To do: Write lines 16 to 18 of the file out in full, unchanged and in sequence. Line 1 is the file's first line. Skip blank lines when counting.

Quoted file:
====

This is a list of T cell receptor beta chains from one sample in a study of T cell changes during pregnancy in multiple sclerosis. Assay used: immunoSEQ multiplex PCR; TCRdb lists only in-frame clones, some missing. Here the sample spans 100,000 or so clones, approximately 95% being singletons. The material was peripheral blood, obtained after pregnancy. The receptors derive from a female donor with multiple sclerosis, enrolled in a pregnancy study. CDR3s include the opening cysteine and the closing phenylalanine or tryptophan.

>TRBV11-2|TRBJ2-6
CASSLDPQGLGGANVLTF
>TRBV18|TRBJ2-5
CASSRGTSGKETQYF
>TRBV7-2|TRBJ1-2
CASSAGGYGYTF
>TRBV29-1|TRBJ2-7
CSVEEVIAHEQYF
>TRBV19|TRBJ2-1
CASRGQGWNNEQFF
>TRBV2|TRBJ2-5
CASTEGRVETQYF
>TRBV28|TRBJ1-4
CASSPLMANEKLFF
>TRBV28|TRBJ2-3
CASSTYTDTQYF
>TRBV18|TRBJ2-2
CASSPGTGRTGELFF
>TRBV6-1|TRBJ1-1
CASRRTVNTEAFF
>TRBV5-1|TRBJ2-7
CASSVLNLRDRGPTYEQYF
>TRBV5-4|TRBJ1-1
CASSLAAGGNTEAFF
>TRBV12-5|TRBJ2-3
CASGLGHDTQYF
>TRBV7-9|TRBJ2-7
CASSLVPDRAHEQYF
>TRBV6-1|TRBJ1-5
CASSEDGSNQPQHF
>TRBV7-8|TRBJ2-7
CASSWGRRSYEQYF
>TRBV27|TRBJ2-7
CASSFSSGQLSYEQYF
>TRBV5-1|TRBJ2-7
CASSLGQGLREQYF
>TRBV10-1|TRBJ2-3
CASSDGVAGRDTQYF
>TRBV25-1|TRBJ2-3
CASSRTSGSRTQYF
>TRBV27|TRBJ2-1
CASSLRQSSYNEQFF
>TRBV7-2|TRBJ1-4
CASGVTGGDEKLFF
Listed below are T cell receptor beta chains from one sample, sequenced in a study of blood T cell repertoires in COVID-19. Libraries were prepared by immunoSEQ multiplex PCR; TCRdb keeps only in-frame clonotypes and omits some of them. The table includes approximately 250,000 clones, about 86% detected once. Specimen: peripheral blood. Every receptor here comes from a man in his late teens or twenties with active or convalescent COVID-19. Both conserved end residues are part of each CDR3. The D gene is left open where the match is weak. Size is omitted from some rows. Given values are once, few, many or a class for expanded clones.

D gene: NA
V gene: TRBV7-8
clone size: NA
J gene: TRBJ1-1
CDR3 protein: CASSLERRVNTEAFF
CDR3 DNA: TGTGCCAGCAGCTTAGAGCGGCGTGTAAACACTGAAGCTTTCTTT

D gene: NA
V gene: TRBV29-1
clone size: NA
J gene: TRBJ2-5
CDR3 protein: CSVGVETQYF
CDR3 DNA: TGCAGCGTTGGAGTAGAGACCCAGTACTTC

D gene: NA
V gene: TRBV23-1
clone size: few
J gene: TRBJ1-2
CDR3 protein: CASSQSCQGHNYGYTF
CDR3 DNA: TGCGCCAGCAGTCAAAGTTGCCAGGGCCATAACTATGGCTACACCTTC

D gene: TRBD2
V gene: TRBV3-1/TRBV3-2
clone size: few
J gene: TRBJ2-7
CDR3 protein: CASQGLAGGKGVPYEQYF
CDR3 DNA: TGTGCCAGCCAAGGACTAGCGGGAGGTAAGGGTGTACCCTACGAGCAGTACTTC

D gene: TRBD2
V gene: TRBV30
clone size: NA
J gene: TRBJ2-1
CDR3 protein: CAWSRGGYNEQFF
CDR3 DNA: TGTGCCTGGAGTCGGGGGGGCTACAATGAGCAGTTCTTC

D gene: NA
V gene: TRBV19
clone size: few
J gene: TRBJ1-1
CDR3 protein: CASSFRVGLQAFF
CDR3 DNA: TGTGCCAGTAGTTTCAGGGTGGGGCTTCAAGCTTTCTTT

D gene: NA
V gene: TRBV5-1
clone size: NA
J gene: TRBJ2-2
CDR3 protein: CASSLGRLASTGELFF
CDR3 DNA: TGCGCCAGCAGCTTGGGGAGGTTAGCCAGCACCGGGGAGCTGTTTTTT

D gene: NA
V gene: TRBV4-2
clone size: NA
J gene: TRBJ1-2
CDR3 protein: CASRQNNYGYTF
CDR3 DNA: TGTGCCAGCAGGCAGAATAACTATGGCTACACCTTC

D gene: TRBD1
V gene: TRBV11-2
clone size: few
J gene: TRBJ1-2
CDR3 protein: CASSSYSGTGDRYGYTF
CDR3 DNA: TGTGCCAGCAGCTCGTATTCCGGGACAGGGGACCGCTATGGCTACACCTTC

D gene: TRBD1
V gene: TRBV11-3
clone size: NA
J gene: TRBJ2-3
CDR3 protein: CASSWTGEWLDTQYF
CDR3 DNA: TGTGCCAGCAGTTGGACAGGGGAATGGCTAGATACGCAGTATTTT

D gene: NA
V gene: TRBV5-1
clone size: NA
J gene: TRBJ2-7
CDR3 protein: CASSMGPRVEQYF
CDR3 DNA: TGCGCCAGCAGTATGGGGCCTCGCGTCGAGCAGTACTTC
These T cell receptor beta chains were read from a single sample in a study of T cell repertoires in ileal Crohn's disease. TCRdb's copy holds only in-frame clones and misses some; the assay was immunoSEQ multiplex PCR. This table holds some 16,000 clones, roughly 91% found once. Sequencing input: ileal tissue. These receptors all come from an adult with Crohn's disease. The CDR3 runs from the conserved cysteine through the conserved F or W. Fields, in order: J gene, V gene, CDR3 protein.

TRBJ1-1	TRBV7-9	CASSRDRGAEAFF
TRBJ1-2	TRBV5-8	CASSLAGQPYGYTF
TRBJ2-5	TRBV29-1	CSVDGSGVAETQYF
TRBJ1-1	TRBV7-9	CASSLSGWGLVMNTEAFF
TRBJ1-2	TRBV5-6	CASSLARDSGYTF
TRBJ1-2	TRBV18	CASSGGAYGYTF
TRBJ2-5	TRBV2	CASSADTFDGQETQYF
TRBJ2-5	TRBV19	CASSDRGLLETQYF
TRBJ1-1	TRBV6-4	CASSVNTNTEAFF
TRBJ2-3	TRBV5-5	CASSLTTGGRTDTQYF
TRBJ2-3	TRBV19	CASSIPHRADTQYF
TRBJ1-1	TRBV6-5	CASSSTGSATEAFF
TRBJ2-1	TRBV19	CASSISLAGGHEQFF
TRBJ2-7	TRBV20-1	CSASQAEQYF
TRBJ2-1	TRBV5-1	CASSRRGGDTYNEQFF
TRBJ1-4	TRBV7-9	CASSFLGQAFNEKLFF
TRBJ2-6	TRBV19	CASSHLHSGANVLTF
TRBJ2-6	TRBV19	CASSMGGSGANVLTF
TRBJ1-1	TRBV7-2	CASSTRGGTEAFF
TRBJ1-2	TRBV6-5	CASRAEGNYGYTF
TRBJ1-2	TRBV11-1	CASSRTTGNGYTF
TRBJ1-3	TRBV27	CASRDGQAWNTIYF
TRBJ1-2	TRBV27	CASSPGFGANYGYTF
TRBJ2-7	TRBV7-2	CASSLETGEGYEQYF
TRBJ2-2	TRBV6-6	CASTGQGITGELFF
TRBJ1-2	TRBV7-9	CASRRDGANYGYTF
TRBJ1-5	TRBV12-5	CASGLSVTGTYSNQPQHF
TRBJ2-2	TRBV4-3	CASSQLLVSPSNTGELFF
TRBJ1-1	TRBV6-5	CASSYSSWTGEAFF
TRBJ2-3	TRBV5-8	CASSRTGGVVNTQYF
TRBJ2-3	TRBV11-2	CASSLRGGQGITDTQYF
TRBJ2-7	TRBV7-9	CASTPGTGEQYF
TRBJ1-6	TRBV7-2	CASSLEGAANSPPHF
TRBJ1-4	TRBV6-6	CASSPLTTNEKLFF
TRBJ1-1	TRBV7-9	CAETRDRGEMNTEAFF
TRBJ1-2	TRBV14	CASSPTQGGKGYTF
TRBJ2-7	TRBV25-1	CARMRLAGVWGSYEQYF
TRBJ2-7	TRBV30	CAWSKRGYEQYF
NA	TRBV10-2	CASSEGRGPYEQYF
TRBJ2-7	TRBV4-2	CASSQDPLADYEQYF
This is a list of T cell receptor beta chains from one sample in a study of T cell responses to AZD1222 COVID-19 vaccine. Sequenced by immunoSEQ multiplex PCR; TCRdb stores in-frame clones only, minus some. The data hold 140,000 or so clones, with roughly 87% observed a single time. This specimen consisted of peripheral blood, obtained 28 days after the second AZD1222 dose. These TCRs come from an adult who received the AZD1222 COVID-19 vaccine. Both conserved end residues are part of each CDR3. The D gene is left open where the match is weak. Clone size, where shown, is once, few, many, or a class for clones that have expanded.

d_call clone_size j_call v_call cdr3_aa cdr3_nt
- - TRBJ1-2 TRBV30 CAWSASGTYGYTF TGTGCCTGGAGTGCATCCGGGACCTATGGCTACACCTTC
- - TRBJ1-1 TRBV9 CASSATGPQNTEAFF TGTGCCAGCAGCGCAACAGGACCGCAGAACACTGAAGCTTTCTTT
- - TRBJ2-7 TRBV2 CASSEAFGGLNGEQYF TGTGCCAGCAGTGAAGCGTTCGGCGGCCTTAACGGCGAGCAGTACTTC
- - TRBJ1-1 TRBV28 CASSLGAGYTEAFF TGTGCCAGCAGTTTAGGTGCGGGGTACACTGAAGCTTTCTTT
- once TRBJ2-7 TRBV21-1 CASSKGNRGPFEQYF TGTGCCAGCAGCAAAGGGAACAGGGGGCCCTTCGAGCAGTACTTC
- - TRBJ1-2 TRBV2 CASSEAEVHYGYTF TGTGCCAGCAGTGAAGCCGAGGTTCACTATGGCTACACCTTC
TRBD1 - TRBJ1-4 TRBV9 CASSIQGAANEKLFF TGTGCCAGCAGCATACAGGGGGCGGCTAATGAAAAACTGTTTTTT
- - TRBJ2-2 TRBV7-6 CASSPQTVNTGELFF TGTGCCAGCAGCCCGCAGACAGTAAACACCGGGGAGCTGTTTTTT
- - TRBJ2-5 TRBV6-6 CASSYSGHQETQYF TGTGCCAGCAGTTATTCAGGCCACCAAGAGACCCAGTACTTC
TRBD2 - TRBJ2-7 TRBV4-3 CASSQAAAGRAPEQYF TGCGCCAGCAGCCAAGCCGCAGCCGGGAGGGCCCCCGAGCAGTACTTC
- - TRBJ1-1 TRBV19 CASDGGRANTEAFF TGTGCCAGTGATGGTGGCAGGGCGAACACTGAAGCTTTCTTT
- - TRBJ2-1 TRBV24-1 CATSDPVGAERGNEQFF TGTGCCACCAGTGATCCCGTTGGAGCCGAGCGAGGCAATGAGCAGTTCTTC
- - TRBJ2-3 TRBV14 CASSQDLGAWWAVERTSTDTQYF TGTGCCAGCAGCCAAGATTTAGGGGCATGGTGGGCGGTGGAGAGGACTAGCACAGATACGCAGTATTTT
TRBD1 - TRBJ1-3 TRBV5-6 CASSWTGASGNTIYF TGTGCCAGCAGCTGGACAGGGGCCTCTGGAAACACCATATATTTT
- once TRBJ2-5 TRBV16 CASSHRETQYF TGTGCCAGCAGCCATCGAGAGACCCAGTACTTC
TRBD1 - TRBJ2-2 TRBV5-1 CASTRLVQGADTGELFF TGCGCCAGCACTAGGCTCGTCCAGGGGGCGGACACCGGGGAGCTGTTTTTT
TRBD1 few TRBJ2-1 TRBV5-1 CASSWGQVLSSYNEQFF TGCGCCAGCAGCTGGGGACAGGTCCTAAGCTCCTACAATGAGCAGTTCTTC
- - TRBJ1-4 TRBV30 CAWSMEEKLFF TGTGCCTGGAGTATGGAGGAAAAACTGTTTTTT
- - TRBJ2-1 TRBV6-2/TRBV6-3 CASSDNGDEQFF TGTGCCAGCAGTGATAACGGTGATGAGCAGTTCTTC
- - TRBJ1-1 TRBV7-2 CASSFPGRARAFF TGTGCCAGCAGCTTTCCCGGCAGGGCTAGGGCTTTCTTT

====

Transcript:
>TRBV28|TRBJ2-3
CASSTYTDTQYF
>TRBV18|TRBJ2-2